New analysis traces origin of gems from Cleopatra’s mines and Roman times

Researchers have used modern tools to analyse the unique chemical composition of ancient gemstones, tracing samples of peridot, emerald, amazonite and amethyst back to their original source.

Publishing in AIP Advances, researchers from Egypt and Saudi Arabia used three modern spectroscopy techniques, to unveil unique characteristics of gemstones originally mined from the Middle East, distinguishing these from minerals from other sites and from synthetic gems.

A number of gems analysed were sourced from a geological site called the Arabian-Nubian Shield in the Middle East, an area containing mineral deposits of precious metals and gemstones that have been mined and traded for thousands of years. 

“This includes a variety of silicate gems such as emerald from the ancient Cleopatra’s mines in Egypt, in addition to amethyst, peridot, and amazonite from other historical sites, which mostly date to the Roman times,” says author Professor Adel Surour from Galala University.

They also analysed gems from around the world.

The authors used Laser-induced breakdown spectroscopy, Fourier transform infrared spectroscopy, and Raman spectroscopy – each technique using the absorption and emission of electromagnetic radiation to reveal information about each gemstone. 

Laser-induced breakdown spectroscopy characterises chemical composition using a high energy laser to identify the concentration of different elements within a mineral sample.

Fourier transform infrared spectroscopy uses infrared radiation and reveals information about chemical composition, such as molecules rather than just elements. It can be used to identify characteristics like the presence of water and other hydrocarbons.

The third technique, Raman spectroscopy, uses a type of monochromatic light, which reveals information about the internal structure of the gemstones.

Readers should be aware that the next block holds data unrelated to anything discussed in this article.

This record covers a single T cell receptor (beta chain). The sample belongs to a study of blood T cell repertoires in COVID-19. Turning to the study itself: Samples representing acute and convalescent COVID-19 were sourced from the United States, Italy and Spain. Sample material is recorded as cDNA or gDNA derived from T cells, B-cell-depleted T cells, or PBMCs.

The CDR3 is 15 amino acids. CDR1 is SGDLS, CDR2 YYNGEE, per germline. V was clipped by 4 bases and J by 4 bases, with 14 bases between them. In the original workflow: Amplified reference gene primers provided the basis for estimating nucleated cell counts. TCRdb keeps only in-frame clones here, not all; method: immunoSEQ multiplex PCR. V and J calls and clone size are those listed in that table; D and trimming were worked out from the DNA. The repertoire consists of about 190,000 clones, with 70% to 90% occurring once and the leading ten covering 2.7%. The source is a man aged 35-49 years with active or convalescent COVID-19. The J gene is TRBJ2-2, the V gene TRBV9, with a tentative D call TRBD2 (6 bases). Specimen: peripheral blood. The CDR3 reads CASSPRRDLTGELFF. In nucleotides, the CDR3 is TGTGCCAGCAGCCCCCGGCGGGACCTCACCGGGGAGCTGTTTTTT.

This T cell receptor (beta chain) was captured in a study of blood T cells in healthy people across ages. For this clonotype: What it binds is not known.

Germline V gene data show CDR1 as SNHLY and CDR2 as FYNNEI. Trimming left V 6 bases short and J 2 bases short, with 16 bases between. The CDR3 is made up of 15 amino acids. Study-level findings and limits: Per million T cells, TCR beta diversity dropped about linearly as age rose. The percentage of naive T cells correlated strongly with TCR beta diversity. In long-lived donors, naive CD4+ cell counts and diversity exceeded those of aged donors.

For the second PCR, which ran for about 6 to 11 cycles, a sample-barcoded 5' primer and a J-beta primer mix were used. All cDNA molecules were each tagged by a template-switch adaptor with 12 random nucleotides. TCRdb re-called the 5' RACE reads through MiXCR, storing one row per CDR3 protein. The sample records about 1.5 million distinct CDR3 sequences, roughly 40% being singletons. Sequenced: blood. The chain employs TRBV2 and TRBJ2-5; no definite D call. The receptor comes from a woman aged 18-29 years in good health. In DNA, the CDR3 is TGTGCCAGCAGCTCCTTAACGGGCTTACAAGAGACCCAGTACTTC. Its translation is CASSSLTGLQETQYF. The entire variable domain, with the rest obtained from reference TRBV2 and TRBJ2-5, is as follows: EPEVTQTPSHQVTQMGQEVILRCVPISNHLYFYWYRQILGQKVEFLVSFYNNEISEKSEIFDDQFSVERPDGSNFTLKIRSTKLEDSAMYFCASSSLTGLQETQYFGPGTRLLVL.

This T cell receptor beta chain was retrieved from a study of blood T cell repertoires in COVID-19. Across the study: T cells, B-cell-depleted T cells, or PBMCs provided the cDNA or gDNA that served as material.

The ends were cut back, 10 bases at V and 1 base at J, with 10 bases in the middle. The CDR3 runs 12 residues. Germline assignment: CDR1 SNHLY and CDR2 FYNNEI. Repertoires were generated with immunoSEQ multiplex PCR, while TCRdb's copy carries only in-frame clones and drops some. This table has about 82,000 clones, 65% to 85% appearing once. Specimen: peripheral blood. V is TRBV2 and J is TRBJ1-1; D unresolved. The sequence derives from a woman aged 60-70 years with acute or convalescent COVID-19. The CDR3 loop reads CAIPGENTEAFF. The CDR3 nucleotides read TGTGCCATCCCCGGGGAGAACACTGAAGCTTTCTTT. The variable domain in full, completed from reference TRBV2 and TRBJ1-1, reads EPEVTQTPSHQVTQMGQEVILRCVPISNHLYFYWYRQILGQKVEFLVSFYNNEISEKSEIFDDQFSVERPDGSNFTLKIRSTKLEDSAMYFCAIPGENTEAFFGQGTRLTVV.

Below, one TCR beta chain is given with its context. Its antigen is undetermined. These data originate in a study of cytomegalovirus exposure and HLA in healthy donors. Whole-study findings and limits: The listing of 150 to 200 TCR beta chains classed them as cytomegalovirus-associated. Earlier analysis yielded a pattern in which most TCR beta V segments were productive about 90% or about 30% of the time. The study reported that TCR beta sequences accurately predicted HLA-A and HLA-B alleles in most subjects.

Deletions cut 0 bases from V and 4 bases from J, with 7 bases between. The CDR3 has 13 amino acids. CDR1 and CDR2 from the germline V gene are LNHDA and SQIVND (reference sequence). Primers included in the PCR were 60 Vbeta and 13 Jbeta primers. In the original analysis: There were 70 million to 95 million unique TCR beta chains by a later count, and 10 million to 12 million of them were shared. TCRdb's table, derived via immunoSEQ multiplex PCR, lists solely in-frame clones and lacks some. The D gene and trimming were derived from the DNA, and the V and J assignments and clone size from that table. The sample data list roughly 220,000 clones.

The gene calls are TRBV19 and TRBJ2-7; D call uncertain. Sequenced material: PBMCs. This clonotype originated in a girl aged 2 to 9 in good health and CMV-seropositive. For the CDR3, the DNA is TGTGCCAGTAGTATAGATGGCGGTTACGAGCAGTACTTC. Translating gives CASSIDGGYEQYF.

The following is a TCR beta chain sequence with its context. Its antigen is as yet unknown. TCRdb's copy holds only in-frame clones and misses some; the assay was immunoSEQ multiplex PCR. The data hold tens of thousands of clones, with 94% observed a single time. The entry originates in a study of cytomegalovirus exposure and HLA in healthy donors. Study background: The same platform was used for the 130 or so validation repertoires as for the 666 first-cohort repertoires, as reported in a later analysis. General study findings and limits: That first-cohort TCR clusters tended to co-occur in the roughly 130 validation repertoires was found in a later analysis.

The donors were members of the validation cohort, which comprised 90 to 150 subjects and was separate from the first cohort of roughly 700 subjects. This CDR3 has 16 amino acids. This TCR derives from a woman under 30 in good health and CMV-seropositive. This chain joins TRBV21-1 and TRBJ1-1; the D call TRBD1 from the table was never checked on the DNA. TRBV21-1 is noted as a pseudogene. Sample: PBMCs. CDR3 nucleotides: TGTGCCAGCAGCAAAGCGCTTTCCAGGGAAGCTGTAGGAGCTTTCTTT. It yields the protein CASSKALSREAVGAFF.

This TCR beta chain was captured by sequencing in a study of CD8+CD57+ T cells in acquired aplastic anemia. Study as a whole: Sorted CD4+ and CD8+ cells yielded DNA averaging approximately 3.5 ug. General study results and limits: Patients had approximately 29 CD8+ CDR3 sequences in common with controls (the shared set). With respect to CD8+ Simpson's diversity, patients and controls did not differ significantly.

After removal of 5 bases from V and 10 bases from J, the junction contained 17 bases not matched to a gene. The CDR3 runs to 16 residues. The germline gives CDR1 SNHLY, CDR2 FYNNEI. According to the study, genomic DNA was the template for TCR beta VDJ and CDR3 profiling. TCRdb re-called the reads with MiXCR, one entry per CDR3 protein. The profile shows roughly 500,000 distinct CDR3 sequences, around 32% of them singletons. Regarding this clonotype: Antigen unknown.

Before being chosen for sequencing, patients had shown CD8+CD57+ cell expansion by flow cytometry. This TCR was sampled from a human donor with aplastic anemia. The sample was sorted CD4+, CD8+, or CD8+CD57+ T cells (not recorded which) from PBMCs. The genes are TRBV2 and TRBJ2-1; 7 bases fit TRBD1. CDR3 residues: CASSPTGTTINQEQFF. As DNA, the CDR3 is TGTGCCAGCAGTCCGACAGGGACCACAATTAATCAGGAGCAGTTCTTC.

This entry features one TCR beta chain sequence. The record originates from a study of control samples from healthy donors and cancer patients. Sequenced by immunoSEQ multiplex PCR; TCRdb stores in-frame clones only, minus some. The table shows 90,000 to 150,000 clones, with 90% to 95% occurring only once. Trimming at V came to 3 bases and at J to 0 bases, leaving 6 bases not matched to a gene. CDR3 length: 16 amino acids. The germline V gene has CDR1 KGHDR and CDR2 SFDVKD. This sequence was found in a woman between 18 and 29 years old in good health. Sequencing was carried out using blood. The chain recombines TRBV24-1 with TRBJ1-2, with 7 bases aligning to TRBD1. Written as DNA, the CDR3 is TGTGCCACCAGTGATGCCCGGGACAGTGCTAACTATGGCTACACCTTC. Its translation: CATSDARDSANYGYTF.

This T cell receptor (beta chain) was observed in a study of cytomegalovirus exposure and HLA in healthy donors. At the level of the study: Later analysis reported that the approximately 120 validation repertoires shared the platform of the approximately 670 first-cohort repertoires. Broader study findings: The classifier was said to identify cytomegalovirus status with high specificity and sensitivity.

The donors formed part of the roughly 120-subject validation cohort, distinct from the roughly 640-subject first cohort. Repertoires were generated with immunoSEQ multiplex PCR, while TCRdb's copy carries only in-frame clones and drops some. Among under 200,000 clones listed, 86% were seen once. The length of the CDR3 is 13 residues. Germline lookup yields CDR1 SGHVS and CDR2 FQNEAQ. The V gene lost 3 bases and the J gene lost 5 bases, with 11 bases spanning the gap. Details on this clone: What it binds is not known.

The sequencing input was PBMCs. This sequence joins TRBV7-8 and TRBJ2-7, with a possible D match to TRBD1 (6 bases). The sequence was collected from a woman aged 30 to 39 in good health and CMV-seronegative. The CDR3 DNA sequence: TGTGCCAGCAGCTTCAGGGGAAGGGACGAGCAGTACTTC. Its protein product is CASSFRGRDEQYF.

The three spectroscopic techniques to revealed the unique chemical composition of each gem, down to the crystalline structure of the gem’s atoms.

“We showed the main spectroscopic characteristics of gemstones from these Middle East localities to distinguish them from their counterparts in other world localities,” says author Surour. 

Pr adv23 ar 01352 fig1
Locations of the investigated gem minerals from Egypt and Saudi Arabia. (1) Peridot, Zabargad (St. John’s), off the Egyptian Red Sea coast. (2) Peridot from Harrat Kishb (volcanic field), Saudi Arabia. (3a) Emerald and (3b) Amazonite, Wadi Sikait, Wadi El-Gemal area, Eastern Desert, Egypt. (4) Low-grade emerald (beryl), Wadi Ghazala, Sinai Peninsula, Egypt. (5) Amethyst, Aswan area, Eastern Desert, Egypt / Credit: Khedr et al / AIP Advances

The results show that iron content correlates to amethyst’s signature purple hue. Elements such as copper, chromium, and vanadium also provide colour.

Synthetic gems can be identified by a signature water peak. These lab-grown minerals, are otherwise identical to natural gems but less expensive.

Amazonite beads mined from Mexico, Jordan, and Egypt each had their own unique crystalline structure.

“Gemstones such as emerald and peridot have been mined since antiquity,” Surour says.

“Sometimes, some gemstones were brought by sailors and traders to their homelands. For example, royal crowns in Europe are decorated with peculiar gemstones that originate from either Africa or Asia. We need to have precise methods to distinguish the source of a gemstone and trace ancient trade routes in order to have correct information about the original place from which it was mined.”

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